On Sunday at the Annual Conference of the Polish Genealogical Society of America, Paul Valasek discussed Haller’s Polish Army in France and how the records of Haller’s Army can be of use to family historians.
SOURCE: Photograph of Paul Valasek. Photographed by Stephen J. Danko 30 Sep 2007.
The Polish Army in France, also known as Haller’s Army, was recruited from American and Canadian residents mainly of Polish ethnicity. This volunteer army fought in France at the end of World War I and continued to fight for Poland’s independence in the Polish-Soviet War of 1919-1921.
Recruitment centers were formed in Milwaukee, Chicago, Detroit, Cleveland, Buffalo, Pittsburgh, Wilkes-Barre, New York, Boston, and Bridgeport starting in October 1917. Recruitment for the army for Polish independence continued until February 1919.
Because the US government opposed the training of a foreign army on US soil, recruits were trained at Butler’s Barracks at Niagara-on-the-Lake, Ontario, Canada. The first troop left for France in December 1917.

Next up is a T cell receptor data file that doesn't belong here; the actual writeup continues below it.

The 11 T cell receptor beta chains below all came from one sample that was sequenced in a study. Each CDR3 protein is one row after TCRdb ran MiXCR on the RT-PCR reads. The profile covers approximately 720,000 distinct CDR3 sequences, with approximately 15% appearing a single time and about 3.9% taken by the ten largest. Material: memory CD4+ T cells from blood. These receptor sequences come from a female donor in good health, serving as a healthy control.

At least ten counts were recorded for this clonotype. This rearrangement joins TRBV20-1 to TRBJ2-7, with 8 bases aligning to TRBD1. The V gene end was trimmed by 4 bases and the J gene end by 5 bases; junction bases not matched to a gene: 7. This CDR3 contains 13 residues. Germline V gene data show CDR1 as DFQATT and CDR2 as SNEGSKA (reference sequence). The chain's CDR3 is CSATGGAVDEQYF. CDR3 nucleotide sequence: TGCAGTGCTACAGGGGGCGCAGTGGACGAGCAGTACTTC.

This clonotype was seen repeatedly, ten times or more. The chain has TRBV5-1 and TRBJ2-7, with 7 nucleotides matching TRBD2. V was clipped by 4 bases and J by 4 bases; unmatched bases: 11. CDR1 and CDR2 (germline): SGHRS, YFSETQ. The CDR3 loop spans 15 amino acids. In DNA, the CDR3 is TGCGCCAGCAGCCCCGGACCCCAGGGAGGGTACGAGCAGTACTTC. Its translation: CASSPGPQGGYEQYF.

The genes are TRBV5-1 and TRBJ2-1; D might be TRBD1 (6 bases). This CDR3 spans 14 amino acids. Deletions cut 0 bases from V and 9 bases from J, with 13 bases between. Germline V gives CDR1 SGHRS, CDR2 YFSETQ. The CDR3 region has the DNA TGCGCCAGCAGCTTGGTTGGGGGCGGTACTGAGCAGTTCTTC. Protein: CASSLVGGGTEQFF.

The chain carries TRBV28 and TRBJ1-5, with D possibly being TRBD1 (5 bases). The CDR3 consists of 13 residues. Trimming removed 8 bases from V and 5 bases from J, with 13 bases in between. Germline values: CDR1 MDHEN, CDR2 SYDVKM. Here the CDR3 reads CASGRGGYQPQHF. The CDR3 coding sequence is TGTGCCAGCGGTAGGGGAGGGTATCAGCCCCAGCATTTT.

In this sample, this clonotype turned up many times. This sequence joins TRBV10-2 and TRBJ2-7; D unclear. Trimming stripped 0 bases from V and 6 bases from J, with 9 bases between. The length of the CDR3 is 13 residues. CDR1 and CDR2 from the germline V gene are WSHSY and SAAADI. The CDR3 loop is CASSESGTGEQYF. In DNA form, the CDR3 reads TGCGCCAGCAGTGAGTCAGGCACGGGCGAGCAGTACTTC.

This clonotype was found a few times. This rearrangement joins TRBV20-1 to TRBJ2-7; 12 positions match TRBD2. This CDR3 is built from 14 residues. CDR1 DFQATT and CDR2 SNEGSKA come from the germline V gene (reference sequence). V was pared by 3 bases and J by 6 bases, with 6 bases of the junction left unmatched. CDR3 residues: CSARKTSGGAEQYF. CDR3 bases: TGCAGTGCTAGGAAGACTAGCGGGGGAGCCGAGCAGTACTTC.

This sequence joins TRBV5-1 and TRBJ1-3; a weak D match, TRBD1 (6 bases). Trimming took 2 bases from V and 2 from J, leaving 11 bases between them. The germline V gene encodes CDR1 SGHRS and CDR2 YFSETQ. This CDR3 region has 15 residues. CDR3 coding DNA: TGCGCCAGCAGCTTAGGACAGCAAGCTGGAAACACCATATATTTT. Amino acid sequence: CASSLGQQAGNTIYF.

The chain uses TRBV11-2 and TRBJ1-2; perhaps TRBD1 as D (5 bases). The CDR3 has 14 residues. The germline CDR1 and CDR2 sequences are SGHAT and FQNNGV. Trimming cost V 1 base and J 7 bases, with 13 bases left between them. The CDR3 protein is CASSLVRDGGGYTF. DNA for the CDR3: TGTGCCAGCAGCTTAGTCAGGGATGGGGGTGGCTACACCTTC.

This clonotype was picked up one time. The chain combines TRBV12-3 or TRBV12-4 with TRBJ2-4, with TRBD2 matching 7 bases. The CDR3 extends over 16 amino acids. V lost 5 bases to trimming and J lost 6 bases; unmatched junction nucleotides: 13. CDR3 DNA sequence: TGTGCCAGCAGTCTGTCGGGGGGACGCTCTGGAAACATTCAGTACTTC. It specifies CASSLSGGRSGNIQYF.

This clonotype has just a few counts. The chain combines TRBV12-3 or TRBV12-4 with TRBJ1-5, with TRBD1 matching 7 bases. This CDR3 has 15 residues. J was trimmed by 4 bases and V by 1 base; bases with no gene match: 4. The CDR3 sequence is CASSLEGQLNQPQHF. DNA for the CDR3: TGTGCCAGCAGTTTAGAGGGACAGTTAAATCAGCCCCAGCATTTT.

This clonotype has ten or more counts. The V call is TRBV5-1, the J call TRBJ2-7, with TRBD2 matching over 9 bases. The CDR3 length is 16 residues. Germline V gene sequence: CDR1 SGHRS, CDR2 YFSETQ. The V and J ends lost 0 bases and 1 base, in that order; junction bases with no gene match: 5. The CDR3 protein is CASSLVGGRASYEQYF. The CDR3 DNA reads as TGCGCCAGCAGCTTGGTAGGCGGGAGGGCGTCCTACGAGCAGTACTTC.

The commanding general of this force, Jozef Haller, was born in Galicia (Austrian-Poland) near Krakow. He served as a colonel in the Austrian Army in World War I and traveled through Russia to France.
As Europe’s borders were redrawn after World War I, Haller’s Army joined with former prisoners of war and Pilsudski’s Legions to establish Poland’s eastern borders with the Soviet Union.
At the end of the Polish-Soviet War, many members of Haller’s Army returned to North America to rejoin their families.
Paul Valasek has published a book on Haller’s Army, including much historical information and details of records generated by the army:
Valasek, Paul S. 2006. Haller’s Polish Army in France. [Naples, Fla.]: Whitehall Printing.
Copyright © 2007 by Stephen J. Danko